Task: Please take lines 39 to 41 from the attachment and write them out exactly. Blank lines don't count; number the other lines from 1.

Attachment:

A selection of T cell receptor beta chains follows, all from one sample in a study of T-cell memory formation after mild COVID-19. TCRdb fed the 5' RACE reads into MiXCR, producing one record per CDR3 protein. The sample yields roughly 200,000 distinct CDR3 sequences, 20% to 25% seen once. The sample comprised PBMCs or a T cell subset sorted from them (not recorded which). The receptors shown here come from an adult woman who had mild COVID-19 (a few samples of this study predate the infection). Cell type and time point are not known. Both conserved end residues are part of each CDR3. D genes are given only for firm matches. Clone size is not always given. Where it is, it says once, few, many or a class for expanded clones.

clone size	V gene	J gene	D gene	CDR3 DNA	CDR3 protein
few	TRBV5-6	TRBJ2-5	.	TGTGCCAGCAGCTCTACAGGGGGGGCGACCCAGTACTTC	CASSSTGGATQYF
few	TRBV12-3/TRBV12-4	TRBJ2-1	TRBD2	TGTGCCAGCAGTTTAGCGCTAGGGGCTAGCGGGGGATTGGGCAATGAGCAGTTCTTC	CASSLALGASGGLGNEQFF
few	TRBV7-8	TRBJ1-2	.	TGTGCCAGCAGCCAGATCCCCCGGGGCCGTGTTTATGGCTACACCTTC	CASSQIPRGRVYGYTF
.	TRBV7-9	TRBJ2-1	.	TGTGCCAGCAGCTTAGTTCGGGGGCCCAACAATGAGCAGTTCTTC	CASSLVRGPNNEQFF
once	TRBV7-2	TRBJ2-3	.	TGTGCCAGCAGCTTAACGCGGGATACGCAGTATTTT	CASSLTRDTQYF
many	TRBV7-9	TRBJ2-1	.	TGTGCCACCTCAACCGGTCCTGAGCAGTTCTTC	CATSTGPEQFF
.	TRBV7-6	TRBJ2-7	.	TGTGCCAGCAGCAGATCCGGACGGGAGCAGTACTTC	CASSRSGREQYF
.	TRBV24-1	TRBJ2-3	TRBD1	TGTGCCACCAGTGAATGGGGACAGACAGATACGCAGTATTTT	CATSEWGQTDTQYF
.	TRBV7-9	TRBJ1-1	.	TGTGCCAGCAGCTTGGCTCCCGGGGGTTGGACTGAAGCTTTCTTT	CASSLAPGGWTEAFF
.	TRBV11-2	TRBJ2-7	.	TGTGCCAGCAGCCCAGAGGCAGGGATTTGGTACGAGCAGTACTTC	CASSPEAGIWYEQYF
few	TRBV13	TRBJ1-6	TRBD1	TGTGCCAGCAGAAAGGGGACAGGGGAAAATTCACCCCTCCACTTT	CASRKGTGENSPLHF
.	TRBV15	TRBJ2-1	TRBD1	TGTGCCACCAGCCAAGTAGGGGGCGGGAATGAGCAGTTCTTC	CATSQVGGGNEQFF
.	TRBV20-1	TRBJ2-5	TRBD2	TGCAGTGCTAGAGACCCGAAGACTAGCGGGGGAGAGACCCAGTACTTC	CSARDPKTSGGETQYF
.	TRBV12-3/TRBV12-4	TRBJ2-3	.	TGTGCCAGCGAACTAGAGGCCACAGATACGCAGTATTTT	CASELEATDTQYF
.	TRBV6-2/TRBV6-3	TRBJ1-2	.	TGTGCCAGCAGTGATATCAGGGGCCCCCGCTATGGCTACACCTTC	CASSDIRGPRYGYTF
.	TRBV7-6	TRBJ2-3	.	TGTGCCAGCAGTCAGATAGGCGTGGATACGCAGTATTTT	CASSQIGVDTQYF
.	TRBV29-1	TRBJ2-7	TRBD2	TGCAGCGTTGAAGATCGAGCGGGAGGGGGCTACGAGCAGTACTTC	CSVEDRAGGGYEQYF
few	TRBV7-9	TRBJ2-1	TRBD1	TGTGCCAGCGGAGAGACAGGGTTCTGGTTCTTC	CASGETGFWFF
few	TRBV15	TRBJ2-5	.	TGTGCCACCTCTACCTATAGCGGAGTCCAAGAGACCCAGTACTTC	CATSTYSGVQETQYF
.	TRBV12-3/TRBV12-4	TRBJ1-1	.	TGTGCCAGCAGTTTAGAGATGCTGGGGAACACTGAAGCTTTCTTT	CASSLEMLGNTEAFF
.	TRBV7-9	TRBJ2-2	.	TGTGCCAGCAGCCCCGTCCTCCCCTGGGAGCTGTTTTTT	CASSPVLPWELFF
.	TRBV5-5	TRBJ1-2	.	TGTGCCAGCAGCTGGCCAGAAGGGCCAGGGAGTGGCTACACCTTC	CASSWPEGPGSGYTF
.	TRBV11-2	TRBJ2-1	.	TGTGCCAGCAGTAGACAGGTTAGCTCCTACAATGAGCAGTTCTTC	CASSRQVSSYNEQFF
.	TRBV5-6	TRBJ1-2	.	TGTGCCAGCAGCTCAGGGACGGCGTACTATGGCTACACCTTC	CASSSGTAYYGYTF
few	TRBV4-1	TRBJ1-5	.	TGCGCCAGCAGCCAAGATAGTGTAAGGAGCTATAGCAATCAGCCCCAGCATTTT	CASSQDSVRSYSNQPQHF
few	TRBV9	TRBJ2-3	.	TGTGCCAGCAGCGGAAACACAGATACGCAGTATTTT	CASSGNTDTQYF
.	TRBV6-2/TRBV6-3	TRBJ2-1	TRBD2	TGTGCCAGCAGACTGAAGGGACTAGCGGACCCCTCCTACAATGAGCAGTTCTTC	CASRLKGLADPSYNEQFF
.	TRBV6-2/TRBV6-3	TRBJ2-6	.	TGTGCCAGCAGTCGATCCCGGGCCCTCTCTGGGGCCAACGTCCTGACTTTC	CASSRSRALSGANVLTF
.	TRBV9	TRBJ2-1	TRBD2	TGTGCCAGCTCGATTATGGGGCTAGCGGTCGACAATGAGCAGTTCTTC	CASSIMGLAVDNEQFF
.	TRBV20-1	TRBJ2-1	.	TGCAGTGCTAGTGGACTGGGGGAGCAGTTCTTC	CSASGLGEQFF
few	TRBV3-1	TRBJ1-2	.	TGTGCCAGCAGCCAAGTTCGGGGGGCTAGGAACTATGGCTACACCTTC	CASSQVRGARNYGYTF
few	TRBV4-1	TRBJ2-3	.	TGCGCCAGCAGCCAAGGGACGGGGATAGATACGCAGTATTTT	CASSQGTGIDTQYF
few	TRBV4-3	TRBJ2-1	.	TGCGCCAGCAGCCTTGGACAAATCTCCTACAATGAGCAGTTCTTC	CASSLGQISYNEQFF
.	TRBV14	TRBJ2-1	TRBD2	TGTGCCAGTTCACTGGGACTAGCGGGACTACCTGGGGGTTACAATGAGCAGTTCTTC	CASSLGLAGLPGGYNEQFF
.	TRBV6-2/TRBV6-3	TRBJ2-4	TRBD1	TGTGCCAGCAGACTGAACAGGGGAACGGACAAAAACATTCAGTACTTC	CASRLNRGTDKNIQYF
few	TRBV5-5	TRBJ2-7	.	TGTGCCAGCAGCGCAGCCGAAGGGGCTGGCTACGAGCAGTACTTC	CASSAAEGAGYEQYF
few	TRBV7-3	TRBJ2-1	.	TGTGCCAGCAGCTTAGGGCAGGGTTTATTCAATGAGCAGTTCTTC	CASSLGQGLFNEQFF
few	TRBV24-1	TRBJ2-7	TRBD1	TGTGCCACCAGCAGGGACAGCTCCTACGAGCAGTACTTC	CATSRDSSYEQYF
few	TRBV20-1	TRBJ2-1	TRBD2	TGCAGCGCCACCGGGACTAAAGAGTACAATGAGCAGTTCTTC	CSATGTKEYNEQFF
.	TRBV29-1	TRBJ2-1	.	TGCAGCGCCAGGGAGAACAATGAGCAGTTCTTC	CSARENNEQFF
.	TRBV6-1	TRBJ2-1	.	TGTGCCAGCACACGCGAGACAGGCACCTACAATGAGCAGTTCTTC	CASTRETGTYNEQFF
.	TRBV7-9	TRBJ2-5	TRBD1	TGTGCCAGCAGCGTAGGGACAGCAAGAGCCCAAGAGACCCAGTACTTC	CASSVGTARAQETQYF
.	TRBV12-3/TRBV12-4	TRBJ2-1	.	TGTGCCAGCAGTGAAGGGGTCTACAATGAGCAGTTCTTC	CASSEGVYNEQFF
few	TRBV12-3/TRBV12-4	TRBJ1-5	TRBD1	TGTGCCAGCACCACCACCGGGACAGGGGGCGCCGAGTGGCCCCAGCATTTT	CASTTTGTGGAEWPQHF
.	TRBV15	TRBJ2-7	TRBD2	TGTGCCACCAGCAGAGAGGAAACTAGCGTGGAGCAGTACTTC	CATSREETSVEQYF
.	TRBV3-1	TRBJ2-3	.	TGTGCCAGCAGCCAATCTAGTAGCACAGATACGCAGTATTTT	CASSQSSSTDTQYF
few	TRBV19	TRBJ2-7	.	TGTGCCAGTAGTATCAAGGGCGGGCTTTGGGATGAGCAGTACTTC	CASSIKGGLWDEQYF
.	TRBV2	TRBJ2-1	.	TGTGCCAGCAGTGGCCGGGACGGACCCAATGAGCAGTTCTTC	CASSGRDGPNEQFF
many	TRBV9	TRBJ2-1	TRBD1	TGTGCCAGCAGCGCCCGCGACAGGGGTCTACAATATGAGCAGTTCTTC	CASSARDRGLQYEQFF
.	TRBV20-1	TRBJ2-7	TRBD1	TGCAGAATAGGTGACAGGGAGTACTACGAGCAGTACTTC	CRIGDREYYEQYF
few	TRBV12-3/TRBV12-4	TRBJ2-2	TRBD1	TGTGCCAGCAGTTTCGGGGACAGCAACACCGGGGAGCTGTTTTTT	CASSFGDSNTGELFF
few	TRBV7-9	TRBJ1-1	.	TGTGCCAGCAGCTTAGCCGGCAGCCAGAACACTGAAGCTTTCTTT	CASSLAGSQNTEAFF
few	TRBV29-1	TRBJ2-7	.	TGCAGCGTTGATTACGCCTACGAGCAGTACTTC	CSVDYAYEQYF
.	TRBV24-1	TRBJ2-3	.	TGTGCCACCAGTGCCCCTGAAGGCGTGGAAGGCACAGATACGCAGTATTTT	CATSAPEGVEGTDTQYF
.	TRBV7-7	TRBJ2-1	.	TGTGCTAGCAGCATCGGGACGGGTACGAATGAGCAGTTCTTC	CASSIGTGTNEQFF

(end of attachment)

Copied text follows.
few	TRBV7-3	TRBJ2-1	.	TGTGCCAGCAGCTTAGGGCAGGGTTTATTCAATGAGCAGTTCTTC	CASSLGQGLFNEQFF
few	TRBV24-1	TRBJ2-7	TRBD1	TGTGCCACCAGCAGGGACAGCTCCTACGAGCAGTACTTC	CATSRDSSYEQYF
few	TRBV20-1	TRBJ2-1	TRBD2	TGCAGCGCCACCGGGACTAAAGAGTACAATGAGCAGTTCTTC	CSATGTKEYNEQFF